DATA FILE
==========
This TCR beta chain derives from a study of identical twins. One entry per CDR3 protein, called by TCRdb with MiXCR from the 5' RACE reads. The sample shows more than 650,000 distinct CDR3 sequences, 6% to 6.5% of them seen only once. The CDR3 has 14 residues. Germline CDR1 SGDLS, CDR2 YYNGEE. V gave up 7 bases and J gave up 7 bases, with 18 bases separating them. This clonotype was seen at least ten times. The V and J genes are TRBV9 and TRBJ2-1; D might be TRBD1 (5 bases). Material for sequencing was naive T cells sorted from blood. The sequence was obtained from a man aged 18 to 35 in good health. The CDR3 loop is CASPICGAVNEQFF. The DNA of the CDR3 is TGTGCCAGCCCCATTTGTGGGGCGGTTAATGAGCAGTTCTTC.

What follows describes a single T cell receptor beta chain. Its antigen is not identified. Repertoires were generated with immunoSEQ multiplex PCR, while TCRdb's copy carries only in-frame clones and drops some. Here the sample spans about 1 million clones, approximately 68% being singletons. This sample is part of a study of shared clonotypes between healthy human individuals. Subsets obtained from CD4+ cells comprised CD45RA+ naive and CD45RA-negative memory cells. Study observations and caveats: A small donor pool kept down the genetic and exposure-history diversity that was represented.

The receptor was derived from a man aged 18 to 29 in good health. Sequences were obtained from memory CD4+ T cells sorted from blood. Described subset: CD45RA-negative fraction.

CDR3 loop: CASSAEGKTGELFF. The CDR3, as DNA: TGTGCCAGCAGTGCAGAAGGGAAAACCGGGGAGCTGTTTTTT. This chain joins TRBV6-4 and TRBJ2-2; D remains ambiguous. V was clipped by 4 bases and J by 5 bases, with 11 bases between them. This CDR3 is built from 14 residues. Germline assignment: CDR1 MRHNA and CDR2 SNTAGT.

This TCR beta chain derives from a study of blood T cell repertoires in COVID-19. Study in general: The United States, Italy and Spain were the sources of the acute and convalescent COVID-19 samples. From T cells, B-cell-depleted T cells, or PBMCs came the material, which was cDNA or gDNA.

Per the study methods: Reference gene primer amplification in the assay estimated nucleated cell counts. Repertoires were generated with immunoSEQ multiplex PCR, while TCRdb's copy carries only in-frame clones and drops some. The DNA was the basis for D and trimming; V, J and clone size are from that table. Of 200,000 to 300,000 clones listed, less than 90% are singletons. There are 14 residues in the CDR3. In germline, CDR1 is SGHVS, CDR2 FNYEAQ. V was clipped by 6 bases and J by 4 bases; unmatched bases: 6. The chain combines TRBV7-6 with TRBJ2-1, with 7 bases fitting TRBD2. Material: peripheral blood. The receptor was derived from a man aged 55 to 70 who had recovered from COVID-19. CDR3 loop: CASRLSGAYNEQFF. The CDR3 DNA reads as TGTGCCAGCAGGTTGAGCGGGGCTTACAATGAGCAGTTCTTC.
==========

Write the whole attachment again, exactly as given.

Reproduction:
This TCR beta chain derives from a study of identical twins. One entry per CDR3 protein, called by TCRdb with MiXCR from the 5' RACE reads. The sample shows more than 650,000 distinct CDR3 sequences, 6% to 6.5% of them seen only once. The CDR3 has 14 residues. Germline CDR1 SGDLS, CDR2 YYNGEE. V gave up 7 bases and J gave up 7 bases, with 18 bases separating them. This clonotype was seen at least ten times. The V and J genes are TRBV9 and TRBJ2-1; D might be TRBD1 (5 bases). Material for sequencing was naive T cells sorted from blood. The sequence was obtained from a man aged 18 to 35 in good health. The CDR3 loop is CASPICGAVNEQFF. The DNA of the CDR3 is TGTGCCAGCCCCATTTGTGGGGCGGTTAATGAGCAGTTCTTC.

What follows describes a single T cell receptor beta chain. Its antigen is not identified. Repertoires were generated with immunoSEQ multiplex PCR, while TCRdb's copy carries only in-frame clones and drops some. Here the sample spans about 1 million clones, approximately 68% being singletons. This sample is part of a study of shared clonotypes between healthy human individuals. Subsets obtained from CD4+ cells comprised CD45RA+ naive and CD45RA-negative memory cells. Study observations and caveats: A small donor pool kept down the genetic and exposure-history diversity that was represented.

The receptor was derived from a man aged 18 to 29 in good health. Sequences were obtained from memory CD4+ T cells sorted from blood. Described subset: CD45RA-negative fraction.

CDR3 loop: CASSAEGKTGELFF. The CDR3, as DNA: TGTGCCAGCAGTGCAGAAGGGAAAACCGGGGAGCTGTTTTTT. This chain joins TRBV6-4 and TRBJ2-2; D remains ambiguous. V was clipped by 4 bases and J by 5 bases, with 11 bases between them. This CDR3 is built from 14 residues. Germline assignment: CDR1 MRHNA and CDR2 SNTAGT.

This TCR beta chain derives from a study of blood T cell repertoires in COVID-19. Study in general: The United States, Italy and Spain were the sources of the acute and convalescent COVID-19 samples. From T cells, B-cell-depleted T cells, or PBMCs came the material, which was cDNA or gDNA.

Per the study methods: Reference gene primer amplification in the assay estimated nucleated cell counts. Repertoires were generated with immunoSEQ multiplex PCR, while TCRdb's copy carries only in-frame clones and drops some. The DNA was the basis for D and trimming; V, J and clone size are from that table. Of 200,000 to 300,000 clones listed, less than 90% are singletons. There are 14 residues in the CDR3. In germline, CDR1 is SGHVS, CDR2 FNYEAQ. V was clipped by 6 bases and J by 4 bases; unmatched bases: 6. The chain combines TRBV7-6 with TRBJ2-1, with 7 bases fitting TRBD2. Material: peripheral blood. The receptor was derived from a man aged 55 to 70 who had recovered from COVID-19. CDR3 loop: CASRLSGAYNEQFF. The CDR3 DNA reads as TGTGCCAGCAGGTTGAGCGGGGCTTACAATGAGCAGTTCTTC.